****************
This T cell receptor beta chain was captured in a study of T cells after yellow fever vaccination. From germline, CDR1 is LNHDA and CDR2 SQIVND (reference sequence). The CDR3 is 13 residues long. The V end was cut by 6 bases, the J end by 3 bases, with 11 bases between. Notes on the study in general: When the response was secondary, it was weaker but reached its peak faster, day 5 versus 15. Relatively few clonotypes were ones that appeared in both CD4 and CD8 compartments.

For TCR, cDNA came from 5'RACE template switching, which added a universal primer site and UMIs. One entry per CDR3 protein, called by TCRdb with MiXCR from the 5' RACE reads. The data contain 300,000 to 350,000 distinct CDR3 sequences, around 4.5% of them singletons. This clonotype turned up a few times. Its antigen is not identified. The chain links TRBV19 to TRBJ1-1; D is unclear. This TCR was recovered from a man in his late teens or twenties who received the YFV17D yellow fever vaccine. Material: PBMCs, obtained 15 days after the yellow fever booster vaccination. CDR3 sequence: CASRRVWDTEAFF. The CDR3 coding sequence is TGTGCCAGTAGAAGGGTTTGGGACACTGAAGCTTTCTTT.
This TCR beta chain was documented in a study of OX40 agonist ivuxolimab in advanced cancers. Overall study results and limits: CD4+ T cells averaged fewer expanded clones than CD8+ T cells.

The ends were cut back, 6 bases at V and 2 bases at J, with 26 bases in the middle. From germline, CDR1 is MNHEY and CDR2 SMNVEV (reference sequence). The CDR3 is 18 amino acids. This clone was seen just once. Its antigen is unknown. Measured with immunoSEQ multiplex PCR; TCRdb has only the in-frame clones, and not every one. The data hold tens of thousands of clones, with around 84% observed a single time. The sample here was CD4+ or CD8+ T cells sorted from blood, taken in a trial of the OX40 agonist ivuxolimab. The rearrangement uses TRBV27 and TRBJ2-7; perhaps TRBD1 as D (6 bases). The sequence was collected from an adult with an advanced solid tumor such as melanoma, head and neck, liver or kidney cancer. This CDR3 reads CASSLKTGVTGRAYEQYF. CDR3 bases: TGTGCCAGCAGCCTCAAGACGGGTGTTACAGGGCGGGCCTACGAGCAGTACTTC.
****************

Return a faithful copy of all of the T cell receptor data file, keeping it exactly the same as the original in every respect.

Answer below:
This T cell receptor beta chain was captured in a study of T cells after yellow fever vaccination. From germline, CDR1 is LNHDA and CDR2 SQIVND (reference sequence). The CDR3 is 13 residues long. The V end was cut by 6 bases, the J end by 3 bases, with 11 bases between. Notes on the study in general: When the response was secondary, it was weaker but reached its peak faster, day 5 versus 15. Relatively few clonotypes were ones that appeared in both CD4 and CD8 compartments.

For TCR, cDNA came from 5'RACE template switching, which added a universal primer site and UMIs. One entry per CDR3 protein, called by TCRdb with MiXCR from the 5' RACE reads. The data contain 300,000 to 350,000 distinct CDR3 sequences, around 4.5% of them singletons. This clonotype turned up a few times. Its antigen is not identified. The chain links TRBV19 to TRBJ1-1; D is unclear. This TCR was recovered from a man in his late teens or twenties who received the YFV17D yellow fever vaccine. Material: PBMCs, obtained 15 days after the yellow fever booster vaccination. CDR3 sequence: CASRRVWDTEAFF. The CDR3 coding sequence is TGTGCCAGTAGAAGGGTTTGGGACACTGAAGCTTTCTTT.
This TCR beta chain was documented in a study of OX40 agonist ivuxolimab in advanced cancers. Overall study results and limits: CD4+ T cells averaged fewer expanded clones than CD8+ T cells.

The ends were cut back, 6 bases at V and 2 bases at J, with 26 bases in the middle. From germline, CDR1 is MNHEY and CDR2 SMNVEV (reference sequence). The CDR3 is 18 amino acids. This clone was seen just once. Its antigen is unknown. Measured with immunoSEQ multiplex PCR; TCRdb has only the in-frame clones, and not every one. The data hold tens of thousands of clones, with around 84% observed a single time. The sample here was CD4+ or CD8+ T cells sorted from blood, taken in a trial of the OX40 agonist ivuxolimab. The rearrangement uses TRBV27 and TRBJ2-7; perhaps TRBD1 as D (6 bases). The sequence was collected from an adult with an advanced solid tumor such as melanoma, head and neck, liver or kidney cancer. This CDR3 reads CASSLKTGVTGRAYEQYF. CDR3 bases: TGTGCCAGCAGCCTCAAGACGGGTGTTACAGGGCGGGCCTACGAGCAGTACTTC.